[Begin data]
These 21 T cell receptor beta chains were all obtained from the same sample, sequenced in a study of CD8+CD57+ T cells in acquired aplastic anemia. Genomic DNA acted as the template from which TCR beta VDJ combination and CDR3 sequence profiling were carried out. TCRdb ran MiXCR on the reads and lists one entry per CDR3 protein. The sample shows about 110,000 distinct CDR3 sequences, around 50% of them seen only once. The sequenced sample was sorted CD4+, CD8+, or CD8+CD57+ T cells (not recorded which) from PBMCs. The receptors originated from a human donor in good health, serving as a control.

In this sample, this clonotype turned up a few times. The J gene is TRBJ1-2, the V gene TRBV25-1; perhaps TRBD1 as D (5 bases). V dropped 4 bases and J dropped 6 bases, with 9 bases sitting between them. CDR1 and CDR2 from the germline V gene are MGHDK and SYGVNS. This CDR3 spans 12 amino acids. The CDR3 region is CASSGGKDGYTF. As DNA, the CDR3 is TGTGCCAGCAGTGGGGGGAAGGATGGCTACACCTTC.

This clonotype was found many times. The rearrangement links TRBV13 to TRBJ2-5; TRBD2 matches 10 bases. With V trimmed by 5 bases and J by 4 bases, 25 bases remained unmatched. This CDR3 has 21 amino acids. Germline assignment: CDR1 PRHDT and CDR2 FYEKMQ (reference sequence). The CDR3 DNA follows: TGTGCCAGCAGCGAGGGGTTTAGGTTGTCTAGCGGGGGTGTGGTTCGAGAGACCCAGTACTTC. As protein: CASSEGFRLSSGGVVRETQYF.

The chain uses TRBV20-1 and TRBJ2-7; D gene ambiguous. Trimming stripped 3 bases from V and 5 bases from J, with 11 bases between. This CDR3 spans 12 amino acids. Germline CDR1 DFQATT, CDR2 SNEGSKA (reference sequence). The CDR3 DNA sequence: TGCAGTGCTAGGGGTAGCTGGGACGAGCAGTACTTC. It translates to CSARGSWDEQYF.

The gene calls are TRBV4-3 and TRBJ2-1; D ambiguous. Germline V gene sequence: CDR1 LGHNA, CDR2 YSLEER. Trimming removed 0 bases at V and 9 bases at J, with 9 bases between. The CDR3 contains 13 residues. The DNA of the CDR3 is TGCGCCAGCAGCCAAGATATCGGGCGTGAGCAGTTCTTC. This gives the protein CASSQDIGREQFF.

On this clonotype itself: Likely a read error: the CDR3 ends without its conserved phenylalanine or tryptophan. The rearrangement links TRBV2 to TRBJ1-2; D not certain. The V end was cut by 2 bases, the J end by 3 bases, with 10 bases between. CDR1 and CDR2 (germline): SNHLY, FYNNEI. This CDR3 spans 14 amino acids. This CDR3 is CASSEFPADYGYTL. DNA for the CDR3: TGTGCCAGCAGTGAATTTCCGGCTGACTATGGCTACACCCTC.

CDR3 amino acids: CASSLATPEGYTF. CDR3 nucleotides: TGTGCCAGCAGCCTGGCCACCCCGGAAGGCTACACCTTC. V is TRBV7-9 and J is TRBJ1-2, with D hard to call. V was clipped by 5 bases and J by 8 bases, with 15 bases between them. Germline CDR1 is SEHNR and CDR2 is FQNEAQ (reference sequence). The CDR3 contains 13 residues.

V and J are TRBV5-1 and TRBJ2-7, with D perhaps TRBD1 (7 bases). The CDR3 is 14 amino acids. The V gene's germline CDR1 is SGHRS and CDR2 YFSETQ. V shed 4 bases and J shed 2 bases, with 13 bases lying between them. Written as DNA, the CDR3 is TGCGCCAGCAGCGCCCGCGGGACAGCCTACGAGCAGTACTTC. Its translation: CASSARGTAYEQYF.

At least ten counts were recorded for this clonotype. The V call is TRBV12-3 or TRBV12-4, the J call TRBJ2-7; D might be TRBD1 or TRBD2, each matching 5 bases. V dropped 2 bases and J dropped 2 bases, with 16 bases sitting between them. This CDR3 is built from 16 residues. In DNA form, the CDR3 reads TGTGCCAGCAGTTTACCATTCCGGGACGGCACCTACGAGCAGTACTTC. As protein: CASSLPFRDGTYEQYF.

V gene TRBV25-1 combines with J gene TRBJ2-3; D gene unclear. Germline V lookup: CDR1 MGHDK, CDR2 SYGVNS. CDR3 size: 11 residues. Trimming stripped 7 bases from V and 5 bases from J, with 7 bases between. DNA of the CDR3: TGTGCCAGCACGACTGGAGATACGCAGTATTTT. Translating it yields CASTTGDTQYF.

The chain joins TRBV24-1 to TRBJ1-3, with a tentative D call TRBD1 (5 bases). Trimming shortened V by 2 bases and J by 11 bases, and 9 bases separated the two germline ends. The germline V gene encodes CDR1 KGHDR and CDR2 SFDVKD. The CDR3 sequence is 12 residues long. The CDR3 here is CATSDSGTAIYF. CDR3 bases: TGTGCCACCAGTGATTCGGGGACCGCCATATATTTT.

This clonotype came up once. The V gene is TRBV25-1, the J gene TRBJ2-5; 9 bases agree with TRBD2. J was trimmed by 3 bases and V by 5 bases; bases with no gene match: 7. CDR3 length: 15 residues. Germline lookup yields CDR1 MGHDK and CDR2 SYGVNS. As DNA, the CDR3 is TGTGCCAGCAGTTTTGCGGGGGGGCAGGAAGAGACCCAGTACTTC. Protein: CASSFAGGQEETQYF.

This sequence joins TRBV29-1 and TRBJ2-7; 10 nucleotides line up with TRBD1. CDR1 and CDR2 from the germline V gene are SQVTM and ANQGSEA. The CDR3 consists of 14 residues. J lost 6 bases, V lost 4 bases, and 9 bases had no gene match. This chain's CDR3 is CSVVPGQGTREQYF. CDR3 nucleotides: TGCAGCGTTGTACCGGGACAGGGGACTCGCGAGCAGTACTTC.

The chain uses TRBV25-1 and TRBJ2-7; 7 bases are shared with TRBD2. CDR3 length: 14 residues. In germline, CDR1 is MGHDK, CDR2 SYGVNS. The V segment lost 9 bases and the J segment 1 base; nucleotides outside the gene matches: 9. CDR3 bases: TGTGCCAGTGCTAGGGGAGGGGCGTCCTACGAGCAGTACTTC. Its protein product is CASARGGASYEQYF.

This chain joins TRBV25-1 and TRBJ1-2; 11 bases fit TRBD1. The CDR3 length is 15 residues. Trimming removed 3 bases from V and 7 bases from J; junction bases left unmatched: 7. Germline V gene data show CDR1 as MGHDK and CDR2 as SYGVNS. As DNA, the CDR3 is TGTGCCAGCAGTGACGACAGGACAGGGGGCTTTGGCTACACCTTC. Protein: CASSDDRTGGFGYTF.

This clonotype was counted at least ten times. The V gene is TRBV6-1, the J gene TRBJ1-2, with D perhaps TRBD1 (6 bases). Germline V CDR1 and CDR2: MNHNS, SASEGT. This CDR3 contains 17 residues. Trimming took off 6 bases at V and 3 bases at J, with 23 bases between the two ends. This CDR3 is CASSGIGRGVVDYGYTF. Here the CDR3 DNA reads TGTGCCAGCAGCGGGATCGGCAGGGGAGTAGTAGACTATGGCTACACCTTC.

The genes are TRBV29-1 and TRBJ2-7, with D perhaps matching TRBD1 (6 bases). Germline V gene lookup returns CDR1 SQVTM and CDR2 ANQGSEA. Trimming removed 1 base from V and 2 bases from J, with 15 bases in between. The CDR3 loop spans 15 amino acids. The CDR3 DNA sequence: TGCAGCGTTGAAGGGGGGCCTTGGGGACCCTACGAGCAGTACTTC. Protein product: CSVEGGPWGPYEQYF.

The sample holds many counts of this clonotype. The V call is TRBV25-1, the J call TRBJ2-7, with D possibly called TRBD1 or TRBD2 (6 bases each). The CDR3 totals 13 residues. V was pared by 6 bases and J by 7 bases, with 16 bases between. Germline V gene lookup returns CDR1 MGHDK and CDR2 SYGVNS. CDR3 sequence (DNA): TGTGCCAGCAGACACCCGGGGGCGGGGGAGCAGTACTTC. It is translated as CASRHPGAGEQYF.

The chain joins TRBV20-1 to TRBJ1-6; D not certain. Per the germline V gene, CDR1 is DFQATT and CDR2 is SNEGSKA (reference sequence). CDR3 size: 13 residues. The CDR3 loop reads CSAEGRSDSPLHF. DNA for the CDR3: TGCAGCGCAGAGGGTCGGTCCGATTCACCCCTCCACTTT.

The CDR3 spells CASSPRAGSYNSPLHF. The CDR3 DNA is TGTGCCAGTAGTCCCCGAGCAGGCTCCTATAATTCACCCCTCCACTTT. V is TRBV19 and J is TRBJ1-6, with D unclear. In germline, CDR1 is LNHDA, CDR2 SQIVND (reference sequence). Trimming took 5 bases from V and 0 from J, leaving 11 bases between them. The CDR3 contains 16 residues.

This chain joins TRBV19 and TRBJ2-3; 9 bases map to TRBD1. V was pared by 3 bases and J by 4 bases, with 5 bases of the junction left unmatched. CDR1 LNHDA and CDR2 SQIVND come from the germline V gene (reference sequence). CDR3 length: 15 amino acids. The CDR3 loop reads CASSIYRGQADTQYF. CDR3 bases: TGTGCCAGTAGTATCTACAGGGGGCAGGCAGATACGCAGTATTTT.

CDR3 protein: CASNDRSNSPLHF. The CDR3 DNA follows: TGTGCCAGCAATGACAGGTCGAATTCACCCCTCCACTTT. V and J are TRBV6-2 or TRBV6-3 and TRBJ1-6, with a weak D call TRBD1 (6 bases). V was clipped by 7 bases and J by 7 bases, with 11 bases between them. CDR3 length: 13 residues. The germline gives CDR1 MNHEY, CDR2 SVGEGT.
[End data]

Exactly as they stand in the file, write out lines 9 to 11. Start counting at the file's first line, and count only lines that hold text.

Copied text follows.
At least ten counts were recorded for this clonotype. The V call is TRBV12-3 or TRBV12-4, the J call TRBJ2-7; D might be TRBD1 or TRBD2, each matching 5 bases. V dropped 2 bases and J dropped 2 bases, with 16 bases sitting between them. This CDR3 is built from 16 residues. In DNA form, the CDR3 reads TGTGCCAGCAGTTTACCATTCCGGGACGGCACCTACGAGCAGTACTTC. As protein: CASSLPFRDGTYEQYF.

V gene TRBV25-1 combines with J gene TRBJ2-3; D gene unclear. Germline V lookup: CDR1 MGHDK, CDR2 SYGVNS. CDR3 size: 11 residues. Trimming stripped 7 bases from V and 5 bases from J, with 7 bases between. DNA of the CDR3: TGTGCCAGCACGACTGGAGATACGCAGTATTTT. Translating it yields CASTTGDTQYF.

The chain joins TRBV24-1 to TRBJ1-3, with a tentative D call TRBD1 (5 bases). Trimming shortened V by 2 bases and J by 11 bases, and 9 bases separated the two germline ends. The germline V gene encodes CDR1 KGHDR and CDR2 SFDVKD. The CDR3 sequence is 12 residues long. The CDR3 here is CATSDSGTAIYF. CDR3 bases: TGTGCCACCAGTGATTCGGGGACCGCCATATATTTT.